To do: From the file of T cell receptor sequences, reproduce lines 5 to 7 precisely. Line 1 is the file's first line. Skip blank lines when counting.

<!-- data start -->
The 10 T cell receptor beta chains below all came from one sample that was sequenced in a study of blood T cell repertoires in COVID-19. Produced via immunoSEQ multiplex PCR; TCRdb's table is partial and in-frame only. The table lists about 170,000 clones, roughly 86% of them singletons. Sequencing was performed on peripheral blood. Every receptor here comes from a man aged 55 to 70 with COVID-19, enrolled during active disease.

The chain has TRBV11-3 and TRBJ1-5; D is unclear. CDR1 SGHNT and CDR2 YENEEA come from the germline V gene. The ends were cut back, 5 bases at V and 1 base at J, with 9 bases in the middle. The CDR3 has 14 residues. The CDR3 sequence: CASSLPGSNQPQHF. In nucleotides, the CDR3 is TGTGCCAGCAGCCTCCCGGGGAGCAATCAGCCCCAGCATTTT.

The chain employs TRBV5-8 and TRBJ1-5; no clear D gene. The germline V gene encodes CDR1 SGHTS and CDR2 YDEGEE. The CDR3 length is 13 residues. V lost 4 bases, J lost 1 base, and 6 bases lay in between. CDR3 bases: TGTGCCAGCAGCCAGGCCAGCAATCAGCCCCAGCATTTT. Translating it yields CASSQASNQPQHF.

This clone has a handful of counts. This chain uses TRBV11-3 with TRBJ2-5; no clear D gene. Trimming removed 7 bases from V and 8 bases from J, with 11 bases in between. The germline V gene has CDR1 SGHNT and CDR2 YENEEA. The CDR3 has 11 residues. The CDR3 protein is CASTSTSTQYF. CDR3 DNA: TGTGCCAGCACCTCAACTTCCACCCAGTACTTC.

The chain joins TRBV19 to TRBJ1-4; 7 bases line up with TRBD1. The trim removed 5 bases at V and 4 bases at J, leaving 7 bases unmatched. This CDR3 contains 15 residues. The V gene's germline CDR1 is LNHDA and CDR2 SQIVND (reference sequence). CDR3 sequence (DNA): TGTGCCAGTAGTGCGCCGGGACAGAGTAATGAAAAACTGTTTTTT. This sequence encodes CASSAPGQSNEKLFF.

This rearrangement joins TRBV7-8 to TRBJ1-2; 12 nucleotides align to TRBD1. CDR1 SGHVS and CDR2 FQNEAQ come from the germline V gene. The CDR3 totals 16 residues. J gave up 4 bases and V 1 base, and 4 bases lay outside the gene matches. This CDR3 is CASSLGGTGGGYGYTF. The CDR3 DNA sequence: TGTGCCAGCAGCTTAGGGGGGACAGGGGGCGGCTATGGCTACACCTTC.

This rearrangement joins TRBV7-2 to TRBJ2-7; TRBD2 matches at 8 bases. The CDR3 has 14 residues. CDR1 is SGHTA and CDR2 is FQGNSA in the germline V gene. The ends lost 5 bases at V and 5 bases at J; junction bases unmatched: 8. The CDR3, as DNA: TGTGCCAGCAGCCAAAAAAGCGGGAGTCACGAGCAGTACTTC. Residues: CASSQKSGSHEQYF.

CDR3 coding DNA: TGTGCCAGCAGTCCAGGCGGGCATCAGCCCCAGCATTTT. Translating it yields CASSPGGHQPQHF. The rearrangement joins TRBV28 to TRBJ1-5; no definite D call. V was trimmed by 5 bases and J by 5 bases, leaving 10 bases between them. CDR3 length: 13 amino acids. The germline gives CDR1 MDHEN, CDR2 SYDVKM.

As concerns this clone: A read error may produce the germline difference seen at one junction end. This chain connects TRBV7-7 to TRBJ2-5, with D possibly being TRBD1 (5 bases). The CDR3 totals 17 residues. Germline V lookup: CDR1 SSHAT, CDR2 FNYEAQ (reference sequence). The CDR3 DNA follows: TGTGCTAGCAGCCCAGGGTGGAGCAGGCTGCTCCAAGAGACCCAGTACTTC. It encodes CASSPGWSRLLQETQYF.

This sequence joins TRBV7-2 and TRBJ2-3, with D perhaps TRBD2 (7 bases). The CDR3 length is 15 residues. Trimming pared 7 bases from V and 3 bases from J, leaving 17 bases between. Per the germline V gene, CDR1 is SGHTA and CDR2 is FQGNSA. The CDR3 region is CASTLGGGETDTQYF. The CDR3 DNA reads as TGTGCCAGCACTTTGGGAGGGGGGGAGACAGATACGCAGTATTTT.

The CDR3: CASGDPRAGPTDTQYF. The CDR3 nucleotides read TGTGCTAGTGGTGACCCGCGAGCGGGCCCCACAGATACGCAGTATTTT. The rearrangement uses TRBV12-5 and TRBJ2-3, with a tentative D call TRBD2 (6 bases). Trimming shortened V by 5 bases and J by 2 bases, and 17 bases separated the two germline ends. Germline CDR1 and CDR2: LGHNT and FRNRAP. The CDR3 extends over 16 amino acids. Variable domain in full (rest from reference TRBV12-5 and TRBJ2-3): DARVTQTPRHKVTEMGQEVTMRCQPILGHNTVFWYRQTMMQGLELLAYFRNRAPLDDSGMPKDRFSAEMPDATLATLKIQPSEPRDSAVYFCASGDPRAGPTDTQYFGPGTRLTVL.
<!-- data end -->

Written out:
The chain joins TRBV19 to TRBJ1-4; 7 bases line up with TRBD1. The trim removed 5 bases at V and 4 bases at J, leaving 7 bases unmatched. This CDR3 contains 15 residues. The V gene's germline CDR1 is LNHDA and CDR2 SQIVND (reference sequence). CDR3 sequence (DNA): TGTGCCAGTAGTGCGCCGGGACAGAGTAATGAAAAACTGTTTTTT. This sequence encodes CASSAPGQSNEKLFF.

This rearrangement joins TRBV7-8 to TRBJ1-2; 12 nucleotides align to TRBD1. CDR1 SGHVS and CDR2 FQNEAQ come from the germline V gene. The CDR3 totals 16 residues. J gave up 4 bases and V 1 base, and 4 bases lay outside the gene matches. This CDR3 is CASSLGGTGGGYGYTF. The CDR3 DNA sequence: TGTGCCAGCAGCTTAGGGGGGACAGGGGGCGGCTATGGCTACACCTTC.

This rearrangement joins TRBV7-2 to TRBJ2-7; TRBD2 matches at 8 bases. The CDR3 has 14 residues. CDR1 is SGHTA and CDR2 is FQGNSA in the germline V gene. The ends lost 5 bases at V and 5 bases at J; junction bases unmatched: 8. The CDR3, as DNA: TGTGCCAGCAGCCAAAAAAGCGGGAGTCACGAGCAGTACTTC. Residues: CASSQKSGSHEQYF.